He’s also the most dishonest, of course. He’ll lie about almost anything, shamelessly, without regard to truth or even plausibility. But it’s funny: He does not lie, almost cannot lie, about his emotions, about his deepest wants and needs. Even when it would do him well to lie about such things, his primal instinct to yell “I want!” pushes him to blurt the truth.

The truth is, he really wanted Brad Raffensperger to find him 11,800 votes, and he told him so. He wanted the Ukrainian president to announce an investigation of Joe Biden. He wanted Mike Pence to subvert the Constitution. And he wants the voters of Georgia to send Brian Kemp packing.

So no, Trump was neither lying or exaggerating last month when he told a rally down in the town of Perry that he hopes Democrat Stacey Abrams defeats incumbent Gov. Brian Kemp next year. “Having her, I think, might be better than having your existing governor, if you want to know what I think,” Trump told the crowd, later adding that if Abrams takes Kemp’s job, “It’s OK with me.”

That was a stupid thing to say. It damaged Trump, it damaged Kemp, it damaged the state Republican Party. But it was also the plain, honest truth: Trump truly doesn’t care about Georgia Republicans losing the governor’s mansion; in fact, he hopes they do. He also doesn’t care about splitting the party or what it does to GOP candidates up and down the ticket. What he cares about is personal vengeance. And on Election Night of 2022, if Kemp is defeated, that sly smirk of satisfaction, of revenge publicly exacted, will spread across Trump’s face and for a moment he will be whatever passes for happy in his disturbed mind.

Not surprisingly, a lot of Republicans were shocked and angered by Trump’s remarks, so shocked and angered that one or two even dared to say so, in public. But they should be prepared for even worse in the months to come. Trump clearly intends to be a major player in Georgia. Of all the states he lost in 2020, he seems to have taken his loss in Georgia most personally. His ego just cannot conceive of the fact that he lost a state supposedly this red, this conservative, and he needs someone else to blame.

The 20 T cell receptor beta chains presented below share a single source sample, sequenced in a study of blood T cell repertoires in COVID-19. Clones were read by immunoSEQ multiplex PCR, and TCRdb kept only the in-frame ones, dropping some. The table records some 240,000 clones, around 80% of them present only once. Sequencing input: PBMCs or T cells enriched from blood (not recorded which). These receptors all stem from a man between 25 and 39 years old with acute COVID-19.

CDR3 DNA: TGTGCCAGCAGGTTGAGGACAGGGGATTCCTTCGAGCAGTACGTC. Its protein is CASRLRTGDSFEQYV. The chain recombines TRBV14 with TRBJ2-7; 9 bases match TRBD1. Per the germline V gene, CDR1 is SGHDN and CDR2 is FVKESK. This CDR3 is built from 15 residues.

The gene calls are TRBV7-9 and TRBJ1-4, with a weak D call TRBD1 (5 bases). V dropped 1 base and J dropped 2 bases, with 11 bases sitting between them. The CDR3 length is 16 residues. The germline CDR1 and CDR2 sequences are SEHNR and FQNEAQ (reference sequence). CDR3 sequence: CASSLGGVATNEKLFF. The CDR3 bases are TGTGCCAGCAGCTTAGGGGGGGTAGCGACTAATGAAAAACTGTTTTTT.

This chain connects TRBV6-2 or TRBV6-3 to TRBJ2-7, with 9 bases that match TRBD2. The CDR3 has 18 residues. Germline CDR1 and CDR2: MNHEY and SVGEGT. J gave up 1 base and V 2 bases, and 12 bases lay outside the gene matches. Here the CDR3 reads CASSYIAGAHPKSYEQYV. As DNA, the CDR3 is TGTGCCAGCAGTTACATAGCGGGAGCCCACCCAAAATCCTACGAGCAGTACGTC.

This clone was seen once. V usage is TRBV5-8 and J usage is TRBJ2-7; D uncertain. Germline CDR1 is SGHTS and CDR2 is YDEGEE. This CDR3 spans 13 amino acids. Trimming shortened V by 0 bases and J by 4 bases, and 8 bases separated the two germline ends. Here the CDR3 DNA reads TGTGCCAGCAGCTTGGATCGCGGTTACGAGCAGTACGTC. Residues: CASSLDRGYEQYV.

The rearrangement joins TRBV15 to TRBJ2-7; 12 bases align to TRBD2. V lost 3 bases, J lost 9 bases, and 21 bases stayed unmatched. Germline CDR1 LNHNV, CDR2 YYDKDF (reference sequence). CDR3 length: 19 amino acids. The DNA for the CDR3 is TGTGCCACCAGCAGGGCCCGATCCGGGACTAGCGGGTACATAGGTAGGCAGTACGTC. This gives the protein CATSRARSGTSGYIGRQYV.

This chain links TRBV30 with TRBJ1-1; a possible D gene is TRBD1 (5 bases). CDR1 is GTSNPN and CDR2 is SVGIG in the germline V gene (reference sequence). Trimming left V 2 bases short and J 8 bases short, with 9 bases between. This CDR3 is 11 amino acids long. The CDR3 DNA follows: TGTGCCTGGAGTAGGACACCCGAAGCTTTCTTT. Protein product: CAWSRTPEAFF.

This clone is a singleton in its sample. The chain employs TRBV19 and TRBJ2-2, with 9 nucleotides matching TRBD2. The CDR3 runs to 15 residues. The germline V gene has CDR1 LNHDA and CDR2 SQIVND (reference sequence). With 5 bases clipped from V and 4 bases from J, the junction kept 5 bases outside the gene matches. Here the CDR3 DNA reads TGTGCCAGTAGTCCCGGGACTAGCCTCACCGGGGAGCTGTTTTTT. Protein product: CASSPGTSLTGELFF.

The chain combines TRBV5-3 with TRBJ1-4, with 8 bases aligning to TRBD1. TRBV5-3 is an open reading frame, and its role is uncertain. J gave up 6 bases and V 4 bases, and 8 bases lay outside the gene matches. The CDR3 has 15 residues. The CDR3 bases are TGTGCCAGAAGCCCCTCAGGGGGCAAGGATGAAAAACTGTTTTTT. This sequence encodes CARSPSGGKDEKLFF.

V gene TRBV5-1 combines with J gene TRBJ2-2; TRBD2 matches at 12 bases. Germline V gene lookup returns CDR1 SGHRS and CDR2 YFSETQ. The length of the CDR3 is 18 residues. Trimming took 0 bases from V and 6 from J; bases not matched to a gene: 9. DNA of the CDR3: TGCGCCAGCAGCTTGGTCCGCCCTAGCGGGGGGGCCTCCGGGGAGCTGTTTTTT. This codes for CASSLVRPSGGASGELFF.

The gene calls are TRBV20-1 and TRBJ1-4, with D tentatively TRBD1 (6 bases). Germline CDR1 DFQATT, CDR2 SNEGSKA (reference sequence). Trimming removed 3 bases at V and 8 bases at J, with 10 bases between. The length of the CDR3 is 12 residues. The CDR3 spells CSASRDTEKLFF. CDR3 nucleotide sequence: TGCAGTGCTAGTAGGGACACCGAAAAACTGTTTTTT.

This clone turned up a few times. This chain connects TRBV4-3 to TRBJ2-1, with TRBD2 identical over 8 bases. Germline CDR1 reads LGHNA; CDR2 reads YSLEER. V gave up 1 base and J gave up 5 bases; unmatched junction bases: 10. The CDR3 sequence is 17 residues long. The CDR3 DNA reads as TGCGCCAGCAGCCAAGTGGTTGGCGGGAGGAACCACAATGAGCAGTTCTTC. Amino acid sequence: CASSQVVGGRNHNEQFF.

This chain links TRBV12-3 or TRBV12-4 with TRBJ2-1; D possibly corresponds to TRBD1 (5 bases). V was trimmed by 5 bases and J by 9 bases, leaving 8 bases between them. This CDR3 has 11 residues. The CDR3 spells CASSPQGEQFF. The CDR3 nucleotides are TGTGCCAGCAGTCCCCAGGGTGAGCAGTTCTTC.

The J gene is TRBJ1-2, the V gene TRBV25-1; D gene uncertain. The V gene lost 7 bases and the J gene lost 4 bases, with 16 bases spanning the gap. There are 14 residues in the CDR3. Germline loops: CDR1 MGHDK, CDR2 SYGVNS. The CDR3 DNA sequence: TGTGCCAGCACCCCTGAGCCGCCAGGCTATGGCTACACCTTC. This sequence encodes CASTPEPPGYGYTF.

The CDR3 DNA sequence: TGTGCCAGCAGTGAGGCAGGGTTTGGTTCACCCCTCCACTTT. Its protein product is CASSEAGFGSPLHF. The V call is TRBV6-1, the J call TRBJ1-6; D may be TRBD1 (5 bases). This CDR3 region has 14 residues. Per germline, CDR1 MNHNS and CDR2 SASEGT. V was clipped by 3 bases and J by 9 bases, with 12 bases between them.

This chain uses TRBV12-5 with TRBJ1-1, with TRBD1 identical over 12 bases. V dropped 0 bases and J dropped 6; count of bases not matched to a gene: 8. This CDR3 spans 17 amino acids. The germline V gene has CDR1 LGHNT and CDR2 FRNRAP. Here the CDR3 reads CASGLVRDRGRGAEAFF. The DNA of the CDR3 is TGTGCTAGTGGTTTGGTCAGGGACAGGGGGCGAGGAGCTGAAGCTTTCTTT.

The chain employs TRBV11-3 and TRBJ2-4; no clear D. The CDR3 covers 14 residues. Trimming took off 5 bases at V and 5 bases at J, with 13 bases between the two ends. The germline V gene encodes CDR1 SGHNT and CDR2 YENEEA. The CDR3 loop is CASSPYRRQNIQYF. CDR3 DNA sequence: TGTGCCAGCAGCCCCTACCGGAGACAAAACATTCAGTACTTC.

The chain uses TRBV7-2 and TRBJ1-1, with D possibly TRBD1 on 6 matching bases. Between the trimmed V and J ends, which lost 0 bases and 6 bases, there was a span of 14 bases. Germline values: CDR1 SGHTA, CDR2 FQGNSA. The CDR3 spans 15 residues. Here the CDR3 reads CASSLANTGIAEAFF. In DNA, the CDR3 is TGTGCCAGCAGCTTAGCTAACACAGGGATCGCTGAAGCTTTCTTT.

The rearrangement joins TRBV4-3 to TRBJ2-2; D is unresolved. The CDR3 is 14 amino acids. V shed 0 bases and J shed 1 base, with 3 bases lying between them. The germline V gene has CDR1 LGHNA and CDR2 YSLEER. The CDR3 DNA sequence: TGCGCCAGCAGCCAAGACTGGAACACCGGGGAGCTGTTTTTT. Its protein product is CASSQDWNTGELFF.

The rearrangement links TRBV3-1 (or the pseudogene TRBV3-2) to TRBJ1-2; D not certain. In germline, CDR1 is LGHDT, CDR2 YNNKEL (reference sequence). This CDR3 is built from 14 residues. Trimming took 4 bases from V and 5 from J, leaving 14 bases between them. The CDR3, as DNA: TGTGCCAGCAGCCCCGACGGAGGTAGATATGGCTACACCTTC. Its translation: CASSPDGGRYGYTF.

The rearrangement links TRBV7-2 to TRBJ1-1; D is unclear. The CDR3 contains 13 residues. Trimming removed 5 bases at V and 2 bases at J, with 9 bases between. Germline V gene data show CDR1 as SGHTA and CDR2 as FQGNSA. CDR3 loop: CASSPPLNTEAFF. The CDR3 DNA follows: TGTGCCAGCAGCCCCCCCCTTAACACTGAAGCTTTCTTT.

In addition, Trump has worked hard to recruit Herschel Walker to run for the U.S. Senate next year against Raphael Warnock. I have my doubts whether Walker will really carry through with the grueling campaign under a harsh media spotlight, and I don’t think those pushing his candidacy have Walker’s health or his best interests at heart. They are using him, not helping him.

However, if Walker really carries through with the campaign, then he becomes Trump’s surrogate, and Trump cannot allow his handpicked candidate to lose. A defeat for Walker, particularly in the GOP primary, would be utterly humiliating for Trump, calling into question his death grip on the GOP electorate not just here but nationwide.

So between now and the May primary, the former president will probably be back in the state multiple times, and after his Perry performance, you have to believe that at every rally and every campaign stop, he will lash out in some way against Kemp and to a lesser degree Raffensperger, the two men who have become Trump’s scapegoats.

In a close race, continued attacks on Kemp would be more than enough to throw the election to Abrams. In a close race, using the 2022 state campaign to relitigate the 2020 presidential outcome would also benefit Democrats, just as it benefitted Warnock and Jon Ossoff in the January runoffs.

But honestly, Trump just doesn’t care.

Veteran journalist Jay Bookman is a regular commentator for the Georgia Recorder which first published this essay.

Threats against nurses, school boards rage on as mainstream GOP stands by

Georgia Public Health Commissioner Dr. Kathleen Toomey – Photo: Ross Williams, Georgia Recorder

Madison Cawthorn contributes to the danger infesting U.S. politics

In a press conference at the Georgia Capitol this week, the state’s public health commissioner condemned a campaign of bullying, intimidation and threats directed at health care workers attempting to improve the state’s abysmal vaccination record against COVID- 19.

“Many of our line workers are receiving threats, are receiving hostile emails, harassing emails,” Dr. Kathleen Toomey said. “That’s something that has happened to me early on. Maybe it comes with the territory of someone in my position, but it shouldn’t be happening to those nurses who are working in the field to try to keep this state safe.”